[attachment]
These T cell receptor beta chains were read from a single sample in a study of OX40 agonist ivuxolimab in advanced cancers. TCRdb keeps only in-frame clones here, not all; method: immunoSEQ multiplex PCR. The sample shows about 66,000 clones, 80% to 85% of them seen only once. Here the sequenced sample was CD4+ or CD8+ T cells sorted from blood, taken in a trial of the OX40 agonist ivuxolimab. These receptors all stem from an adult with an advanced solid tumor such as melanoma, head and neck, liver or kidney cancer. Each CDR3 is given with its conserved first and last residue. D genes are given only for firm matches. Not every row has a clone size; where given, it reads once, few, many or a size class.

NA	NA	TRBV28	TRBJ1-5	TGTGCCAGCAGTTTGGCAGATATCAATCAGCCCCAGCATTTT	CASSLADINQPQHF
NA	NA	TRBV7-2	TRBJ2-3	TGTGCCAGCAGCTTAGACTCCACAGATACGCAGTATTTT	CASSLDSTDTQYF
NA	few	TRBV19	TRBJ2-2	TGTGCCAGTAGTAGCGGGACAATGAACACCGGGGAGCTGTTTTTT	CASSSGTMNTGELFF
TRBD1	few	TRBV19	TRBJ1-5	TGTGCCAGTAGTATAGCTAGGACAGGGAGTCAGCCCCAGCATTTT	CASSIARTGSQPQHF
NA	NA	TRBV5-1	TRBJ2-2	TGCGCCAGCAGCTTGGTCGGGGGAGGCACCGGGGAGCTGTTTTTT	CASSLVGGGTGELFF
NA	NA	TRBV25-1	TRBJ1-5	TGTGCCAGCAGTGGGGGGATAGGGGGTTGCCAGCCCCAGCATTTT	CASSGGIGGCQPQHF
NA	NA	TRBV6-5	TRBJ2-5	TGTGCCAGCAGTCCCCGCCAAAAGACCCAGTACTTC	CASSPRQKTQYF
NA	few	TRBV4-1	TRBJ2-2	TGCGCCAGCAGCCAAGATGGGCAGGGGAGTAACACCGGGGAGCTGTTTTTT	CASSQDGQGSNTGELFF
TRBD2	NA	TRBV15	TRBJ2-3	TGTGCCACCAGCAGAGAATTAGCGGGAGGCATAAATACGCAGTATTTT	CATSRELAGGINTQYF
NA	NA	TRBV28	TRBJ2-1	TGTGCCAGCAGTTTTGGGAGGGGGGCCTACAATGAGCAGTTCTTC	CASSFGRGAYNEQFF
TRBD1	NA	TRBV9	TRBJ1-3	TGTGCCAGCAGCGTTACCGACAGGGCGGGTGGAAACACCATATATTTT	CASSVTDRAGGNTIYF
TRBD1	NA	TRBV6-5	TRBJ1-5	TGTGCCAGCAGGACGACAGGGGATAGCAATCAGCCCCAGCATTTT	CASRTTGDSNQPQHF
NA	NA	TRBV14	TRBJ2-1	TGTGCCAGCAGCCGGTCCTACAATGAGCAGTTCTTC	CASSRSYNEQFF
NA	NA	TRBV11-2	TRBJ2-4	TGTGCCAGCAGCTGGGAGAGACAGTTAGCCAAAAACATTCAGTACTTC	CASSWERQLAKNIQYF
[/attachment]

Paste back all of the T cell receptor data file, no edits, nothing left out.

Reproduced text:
These T cell receptor beta chains were read from a single sample in a study of OX40 agonist ivuxolimab in advanced cancers. TCRdb keeps only in-frame clones here, not all; method: immunoSEQ multiplex PCR. The sample shows about 66,000 clones, 80% to 85% of them seen only once. Here the sequenced sample was CD4+ or CD8+ T cells sorted from blood, taken in a trial of the OX40 agonist ivuxolimab. These receptors all stem from an adult with an advanced solid tumor such as melanoma, head and neck, liver or kidney cancer. Each CDR3 is given with its conserved first and last residue. D genes are given only for firm matches. Not every row has a clone size; where given, it reads once, few, many or a size class.

NA	NA	TRBV28	TRBJ1-5	TGTGCCAGCAGTTTGGCAGATATCAATCAGCCCCAGCATTTT	CASSLADINQPQHF
NA	NA	TRBV7-2	TRBJ2-3	TGTGCCAGCAGCTTAGACTCCACAGATACGCAGTATTTT	CASSLDSTDTQYF
NA	few	TRBV19	TRBJ2-2	TGTGCCAGTAGTAGCGGGACAATGAACACCGGGGAGCTGTTTTTT	CASSSGTMNTGELFF
TRBD1	few	TRBV19	TRBJ1-5	TGTGCCAGTAGTATAGCTAGGACAGGGAGTCAGCCCCAGCATTTT	CASSIARTGSQPQHF
NA	NA	TRBV5-1	TRBJ2-2	TGCGCCAGCAGCTTGGTCGGGGGAGGCACCGGGGAGCTGTTTTTT	CASSLVGGGTGELFF
NA	NA	TRBV25-1	TRBJ1-5	TGTGCCAGCAGTGGGGGGATAGGGGGTTGCCAGCCCCAGCATTTT	CASSGGIGGCQPQHF
NA	NA	TRBV6-5	TRBJ2-5	TGTGCCAGCAGTCCCCGCCAAAAGACCCAGTACTTC	CASSPRQKTQYF
NA	few	TRBV4-1	TRBJ2-2	TGCGCCAGCAGCCAAGATGGGCAGGGGAGTAACACCGGGGAGCTGTTTTTT	CASSQDGQGSNTGELFF
TRBD2	NA	TRBV15	TRBJ2-3	TGTGCCACCAGCAGAGAATTAGCGGGAGGCATAAATACGCAGTATTTT	CATSRELAGGINTQYF
NA	NA	TRBV28	TRBJ2-1	TGTGCCAGCAGTTTTGGGAGGGGGGCCTACAATGAGCAGTTCTTC	CASSFGRGAYNEQFF
TRBD1	NA	TRBV9	TRBJ1-3	TGTGCCAGCAGCGTTACCGACAGGGCGGGTGGAAACACCATATATTTT	CASSVTDRAGGNTIYF
TRBD1	NA	TRBV6-5	TRBJ1-5	TGTGCCAGCAGGACGACAGGGGATAGCAATCAGCCCCAGCATTTT	CASRTTGDSNQPQHF
NA	NA	TRBV14	TRBJ2-1	TGTGCCAGCAGCCGGTCCTACAATGAGCAGTTCTTC	CASSRSYNEQFF
NA	NA	TRBV11-2	TRBJ2-4	TGTGCCAGCAGCTGGGAGAGACAGTTAGCCAAAAACATTCAGTACTTC	CASSWERQLAKNIQYF